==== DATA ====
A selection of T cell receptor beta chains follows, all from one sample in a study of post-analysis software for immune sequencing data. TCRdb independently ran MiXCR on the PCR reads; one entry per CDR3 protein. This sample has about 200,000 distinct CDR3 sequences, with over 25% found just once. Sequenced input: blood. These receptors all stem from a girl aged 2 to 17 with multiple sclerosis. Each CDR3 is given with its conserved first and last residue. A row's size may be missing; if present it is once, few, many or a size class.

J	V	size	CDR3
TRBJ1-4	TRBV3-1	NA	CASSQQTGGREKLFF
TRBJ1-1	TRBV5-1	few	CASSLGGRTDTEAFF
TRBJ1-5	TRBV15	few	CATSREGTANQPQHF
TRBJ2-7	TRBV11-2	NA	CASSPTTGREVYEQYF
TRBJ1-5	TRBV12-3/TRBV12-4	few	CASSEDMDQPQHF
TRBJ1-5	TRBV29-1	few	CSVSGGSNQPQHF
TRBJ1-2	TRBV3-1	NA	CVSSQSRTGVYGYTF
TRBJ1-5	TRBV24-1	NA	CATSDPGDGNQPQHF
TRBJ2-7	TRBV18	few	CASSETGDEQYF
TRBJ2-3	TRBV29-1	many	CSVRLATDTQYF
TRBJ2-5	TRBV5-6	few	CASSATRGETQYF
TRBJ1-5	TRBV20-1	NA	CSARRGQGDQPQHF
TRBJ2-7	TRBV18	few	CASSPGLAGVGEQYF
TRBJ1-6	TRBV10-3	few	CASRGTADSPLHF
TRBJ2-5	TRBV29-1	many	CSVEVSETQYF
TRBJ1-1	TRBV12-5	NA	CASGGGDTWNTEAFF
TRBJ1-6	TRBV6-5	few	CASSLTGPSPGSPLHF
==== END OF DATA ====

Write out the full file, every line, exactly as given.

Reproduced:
A selection of T cell receptor beta chains follows, all from one sample in a study of post-analysis software for immune sequencing data. TCRdb independently ran MiXCR on the PCR reads; one entry per CDR3 protein. This sample has about 200,000 distinct CDR3 sequences, with over 25% found just once. Sequenced input: blood. These receptors all stem from a girl aged 2 to 17 with multiple sclerosis. Each CDR3 is given with its conserved first and last residue. A row's size may be missing; if present it is once, few, many or a size class.

J	V	size	CDR3
TRBJ1-4	TRBV3-1	NA	CASSQQTGGREKLFF
TRBJ1-1	TRBV5-1	few	CASSLGGRTDTEAFF
TRBJ1-5	TRBV15	few	CATSREGTANQPQHF
TRBJ2-7	TRBV11-2	NA	CASSPTTGREVYEQYF
TRBJ1-5	TRBV12-3/TRBV12-4	few	CASSEDMDQPQHF
TRBJ1-5	TRBV29-1	few	CSVSGGSNQPQHF
TRBJ1-2	TRBV3-1	NA	CVSSQSRTGVYGYTF
TRBJ1-5	TRBV24-1	NA	CATSDPGDGNQPQHF
TRBJ2-7	TRBV18	few	CASSETGDEQYF
TRBJ2-3	TRBV29-1	many	CSVRLATDTQYF
TRBJ2-5	TRBV5-6	few	CASSATRGETQYF
TRBJ1-5	TRBV20-1	NA	CSARRGQGDQPQHF
TRBJ2-7	TRBV18	few	CASSPGLAGVGEQYF
TRBJ1-6	TRBV10-3	few	CASRGTADSPLHF
TRBJ2-5	TRBV29-1	many	CSVEVSETQYF
TRBJ1-1	TRBV12-5	NA	CASGGGDTWNTEAFF
TRBJ1-6	TRBV6-5	few	CASSLTGPSPGSPLHF